According to researchers from the University of Bonn, levels of the hormone oxytocin in the body can dictate the level of willingness an individual will have regarding donating to a humanitarian cause.

In a study published in The Journal of Neuroscience, the researchers showed that the "cuddle hormone" strengthens social ties. According to them, earlier studies have shown that the messenger is also capable of promoting generosity. However, the researchers were also keen on knowing if this willingness to donate also translates to sustainable projects.

There were 172 study participants, each given 10 Euros and given the freedom to keep the money for themselves or to choose between donating a portion or all of the money to one of two actual aid projects: one a social project for improving livelihood for native Congo inhabitants and the other an ecological reforestation project in the same region.

To determine oxytocin levels in the participants, the researchers gathered saliva samples.

According to Nina Marsh, the lead author for the study, environmental projects have a social component so it was assumed that they would influence an increase in willingness to donate. And as expected, participants with higher levels of oxytocin in their saliva made more generous donations to social causes. However, the researchers also noted that the same kind of influence was not evident in environmental projects.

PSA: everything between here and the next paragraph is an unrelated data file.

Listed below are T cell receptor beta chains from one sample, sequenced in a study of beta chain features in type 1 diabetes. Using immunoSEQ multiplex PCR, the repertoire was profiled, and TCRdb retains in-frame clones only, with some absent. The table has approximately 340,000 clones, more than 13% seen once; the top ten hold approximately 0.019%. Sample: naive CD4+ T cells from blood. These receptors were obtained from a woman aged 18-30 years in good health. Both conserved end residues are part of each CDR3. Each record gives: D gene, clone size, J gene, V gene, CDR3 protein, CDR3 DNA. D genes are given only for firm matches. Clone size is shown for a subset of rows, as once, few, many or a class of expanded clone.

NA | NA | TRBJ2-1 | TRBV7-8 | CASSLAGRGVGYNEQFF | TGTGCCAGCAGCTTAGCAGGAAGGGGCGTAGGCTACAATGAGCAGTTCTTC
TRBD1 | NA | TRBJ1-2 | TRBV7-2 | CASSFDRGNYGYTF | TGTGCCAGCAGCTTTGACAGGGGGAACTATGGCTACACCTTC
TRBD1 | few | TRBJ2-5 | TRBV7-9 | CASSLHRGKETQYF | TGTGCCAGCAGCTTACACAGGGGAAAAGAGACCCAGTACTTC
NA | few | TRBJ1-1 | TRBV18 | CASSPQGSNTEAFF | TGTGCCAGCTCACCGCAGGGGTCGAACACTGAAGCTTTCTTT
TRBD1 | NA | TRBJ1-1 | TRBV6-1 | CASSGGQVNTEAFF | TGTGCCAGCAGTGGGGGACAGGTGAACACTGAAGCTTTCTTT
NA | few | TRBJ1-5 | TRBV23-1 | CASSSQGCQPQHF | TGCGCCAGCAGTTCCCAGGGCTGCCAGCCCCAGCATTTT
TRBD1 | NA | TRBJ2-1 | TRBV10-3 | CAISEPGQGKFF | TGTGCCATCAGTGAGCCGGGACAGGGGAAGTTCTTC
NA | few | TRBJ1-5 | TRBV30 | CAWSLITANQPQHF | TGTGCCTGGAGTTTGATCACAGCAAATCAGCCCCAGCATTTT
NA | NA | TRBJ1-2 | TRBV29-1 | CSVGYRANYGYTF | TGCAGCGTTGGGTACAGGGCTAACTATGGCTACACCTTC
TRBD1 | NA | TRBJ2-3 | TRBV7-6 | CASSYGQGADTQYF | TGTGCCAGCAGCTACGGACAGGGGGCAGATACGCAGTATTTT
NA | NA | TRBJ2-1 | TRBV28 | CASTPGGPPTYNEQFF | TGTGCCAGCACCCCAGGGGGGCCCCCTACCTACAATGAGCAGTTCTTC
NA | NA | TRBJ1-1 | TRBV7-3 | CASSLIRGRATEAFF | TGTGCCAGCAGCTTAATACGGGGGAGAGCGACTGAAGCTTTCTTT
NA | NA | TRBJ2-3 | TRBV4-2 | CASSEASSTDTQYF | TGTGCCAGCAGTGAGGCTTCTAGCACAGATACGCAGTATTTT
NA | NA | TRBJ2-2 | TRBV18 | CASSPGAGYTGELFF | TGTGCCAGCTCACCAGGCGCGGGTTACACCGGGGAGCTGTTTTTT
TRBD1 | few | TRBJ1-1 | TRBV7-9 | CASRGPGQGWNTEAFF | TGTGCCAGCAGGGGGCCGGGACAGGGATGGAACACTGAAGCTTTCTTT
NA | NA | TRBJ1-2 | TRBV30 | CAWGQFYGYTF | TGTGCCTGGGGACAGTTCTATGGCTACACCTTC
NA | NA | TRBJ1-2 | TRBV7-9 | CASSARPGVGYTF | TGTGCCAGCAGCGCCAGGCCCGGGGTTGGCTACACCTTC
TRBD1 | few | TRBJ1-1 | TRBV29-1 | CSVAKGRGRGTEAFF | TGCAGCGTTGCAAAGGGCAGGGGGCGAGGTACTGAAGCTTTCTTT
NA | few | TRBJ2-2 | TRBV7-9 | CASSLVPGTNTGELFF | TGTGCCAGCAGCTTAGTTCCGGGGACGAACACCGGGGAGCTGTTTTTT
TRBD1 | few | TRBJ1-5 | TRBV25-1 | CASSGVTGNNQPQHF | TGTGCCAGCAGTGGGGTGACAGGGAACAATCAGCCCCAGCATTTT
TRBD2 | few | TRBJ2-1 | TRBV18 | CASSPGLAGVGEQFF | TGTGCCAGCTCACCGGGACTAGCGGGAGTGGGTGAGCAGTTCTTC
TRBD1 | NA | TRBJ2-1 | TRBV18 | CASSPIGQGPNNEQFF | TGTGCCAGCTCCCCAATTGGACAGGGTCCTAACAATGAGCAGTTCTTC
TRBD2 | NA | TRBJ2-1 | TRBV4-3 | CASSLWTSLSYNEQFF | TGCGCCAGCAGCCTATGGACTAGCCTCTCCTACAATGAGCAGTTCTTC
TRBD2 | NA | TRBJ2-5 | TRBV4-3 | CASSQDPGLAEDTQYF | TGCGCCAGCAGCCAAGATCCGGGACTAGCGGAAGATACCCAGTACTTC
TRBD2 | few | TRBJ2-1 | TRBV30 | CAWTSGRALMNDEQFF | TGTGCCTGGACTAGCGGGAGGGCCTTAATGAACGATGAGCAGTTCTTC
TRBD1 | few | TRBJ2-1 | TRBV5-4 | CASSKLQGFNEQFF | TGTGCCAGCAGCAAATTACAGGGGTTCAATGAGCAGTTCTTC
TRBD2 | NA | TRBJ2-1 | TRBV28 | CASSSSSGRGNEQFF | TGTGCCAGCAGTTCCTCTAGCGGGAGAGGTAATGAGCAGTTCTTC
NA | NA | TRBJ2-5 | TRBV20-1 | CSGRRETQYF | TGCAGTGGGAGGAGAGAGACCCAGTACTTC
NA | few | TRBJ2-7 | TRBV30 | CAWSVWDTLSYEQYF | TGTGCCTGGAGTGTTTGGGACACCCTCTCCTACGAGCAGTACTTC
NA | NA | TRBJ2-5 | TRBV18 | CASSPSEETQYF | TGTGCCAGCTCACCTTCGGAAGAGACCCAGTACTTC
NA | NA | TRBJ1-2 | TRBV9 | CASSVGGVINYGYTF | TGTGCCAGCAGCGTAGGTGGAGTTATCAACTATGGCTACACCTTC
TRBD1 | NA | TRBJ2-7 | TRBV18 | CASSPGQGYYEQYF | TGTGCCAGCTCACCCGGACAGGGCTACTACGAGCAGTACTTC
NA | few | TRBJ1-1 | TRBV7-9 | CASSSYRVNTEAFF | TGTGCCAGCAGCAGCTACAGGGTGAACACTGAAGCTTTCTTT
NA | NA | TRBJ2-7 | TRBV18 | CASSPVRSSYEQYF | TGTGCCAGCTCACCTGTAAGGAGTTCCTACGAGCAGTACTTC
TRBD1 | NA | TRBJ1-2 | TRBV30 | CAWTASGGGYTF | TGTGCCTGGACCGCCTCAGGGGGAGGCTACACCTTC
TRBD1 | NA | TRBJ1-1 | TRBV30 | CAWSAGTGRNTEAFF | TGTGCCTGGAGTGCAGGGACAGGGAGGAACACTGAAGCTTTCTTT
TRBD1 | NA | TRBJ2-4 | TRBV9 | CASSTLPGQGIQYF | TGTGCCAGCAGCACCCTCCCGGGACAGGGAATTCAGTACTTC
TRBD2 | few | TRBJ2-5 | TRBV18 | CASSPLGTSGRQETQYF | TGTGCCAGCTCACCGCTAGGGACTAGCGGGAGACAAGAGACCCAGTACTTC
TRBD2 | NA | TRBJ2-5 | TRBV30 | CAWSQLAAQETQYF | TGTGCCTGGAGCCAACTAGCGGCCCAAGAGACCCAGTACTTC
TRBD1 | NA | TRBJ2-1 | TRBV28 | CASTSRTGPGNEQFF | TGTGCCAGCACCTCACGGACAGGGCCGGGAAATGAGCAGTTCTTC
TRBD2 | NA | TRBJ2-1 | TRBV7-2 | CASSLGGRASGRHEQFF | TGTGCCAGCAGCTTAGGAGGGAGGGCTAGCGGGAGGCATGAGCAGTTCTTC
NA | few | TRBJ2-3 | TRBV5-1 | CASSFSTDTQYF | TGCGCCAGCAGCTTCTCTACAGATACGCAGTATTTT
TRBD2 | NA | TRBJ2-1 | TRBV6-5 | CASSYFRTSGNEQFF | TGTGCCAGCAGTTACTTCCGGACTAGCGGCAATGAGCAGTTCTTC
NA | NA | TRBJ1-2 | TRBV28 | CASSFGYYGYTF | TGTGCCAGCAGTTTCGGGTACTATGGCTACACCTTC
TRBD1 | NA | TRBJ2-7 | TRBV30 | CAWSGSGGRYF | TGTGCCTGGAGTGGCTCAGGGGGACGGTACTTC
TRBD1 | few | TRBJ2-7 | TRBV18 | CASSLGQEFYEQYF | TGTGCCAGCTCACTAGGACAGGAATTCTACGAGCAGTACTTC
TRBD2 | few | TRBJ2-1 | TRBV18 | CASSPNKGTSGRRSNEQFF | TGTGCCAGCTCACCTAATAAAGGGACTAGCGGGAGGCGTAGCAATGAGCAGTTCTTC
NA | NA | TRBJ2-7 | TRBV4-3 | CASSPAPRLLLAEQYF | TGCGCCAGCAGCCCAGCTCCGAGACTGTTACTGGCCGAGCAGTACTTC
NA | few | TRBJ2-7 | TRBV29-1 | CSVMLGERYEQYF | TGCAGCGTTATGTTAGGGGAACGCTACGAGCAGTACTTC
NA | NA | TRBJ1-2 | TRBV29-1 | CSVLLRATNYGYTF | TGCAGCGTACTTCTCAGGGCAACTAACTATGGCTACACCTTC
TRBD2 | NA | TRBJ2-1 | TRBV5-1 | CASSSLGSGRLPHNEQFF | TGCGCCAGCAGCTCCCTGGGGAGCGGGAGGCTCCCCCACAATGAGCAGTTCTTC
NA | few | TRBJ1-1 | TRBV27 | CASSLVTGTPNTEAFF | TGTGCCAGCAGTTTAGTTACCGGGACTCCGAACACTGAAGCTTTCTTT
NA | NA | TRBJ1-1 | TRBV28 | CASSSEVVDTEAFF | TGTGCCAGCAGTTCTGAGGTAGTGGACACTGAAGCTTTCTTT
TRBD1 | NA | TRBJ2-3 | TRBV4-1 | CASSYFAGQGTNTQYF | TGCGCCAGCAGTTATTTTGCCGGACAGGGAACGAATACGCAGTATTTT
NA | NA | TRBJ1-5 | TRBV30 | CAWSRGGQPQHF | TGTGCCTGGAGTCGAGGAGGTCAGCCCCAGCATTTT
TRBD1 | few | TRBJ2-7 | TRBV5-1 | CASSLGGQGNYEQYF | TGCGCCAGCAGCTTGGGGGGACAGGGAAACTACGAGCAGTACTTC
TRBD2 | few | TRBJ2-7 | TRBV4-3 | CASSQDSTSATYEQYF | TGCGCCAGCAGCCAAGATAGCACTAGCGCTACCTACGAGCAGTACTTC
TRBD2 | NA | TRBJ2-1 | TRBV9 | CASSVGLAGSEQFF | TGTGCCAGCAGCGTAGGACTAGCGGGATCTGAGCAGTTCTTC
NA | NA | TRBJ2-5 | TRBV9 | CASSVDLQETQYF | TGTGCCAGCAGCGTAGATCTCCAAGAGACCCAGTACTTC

A second experiment was carried out for the study where oxytocin was administered to some subjects through a nasal spray. The researchers saw that the pattern had repeated, with the oxytocin group donating twice as much for social projects compared to the control group given placebo. In fact, the willingness to donate to an environmental cause even decreased when oxytocin was administered.

Participants were also given the choice between opting for a socially or environmentally sustainable product and then indicating the price they would be willing to pay for the item. Based on results, the oxytocin group not only chose more of the socially sustainable products but were also willing to pay twice the amount of money for them.

"If support is needed for environmental projects, the social message of the project should be emphasized to also reach those persons who have elevated oxytocin levels," advised the researchers.

Other authors for the study include: René Hurlemann; Wolfgang Maier; Bernd Weber; Laura Enax; Sabrina Strang; Holger Gerhardt; and Dirk Scheele.

Photo: Valerie Everett | Flickr

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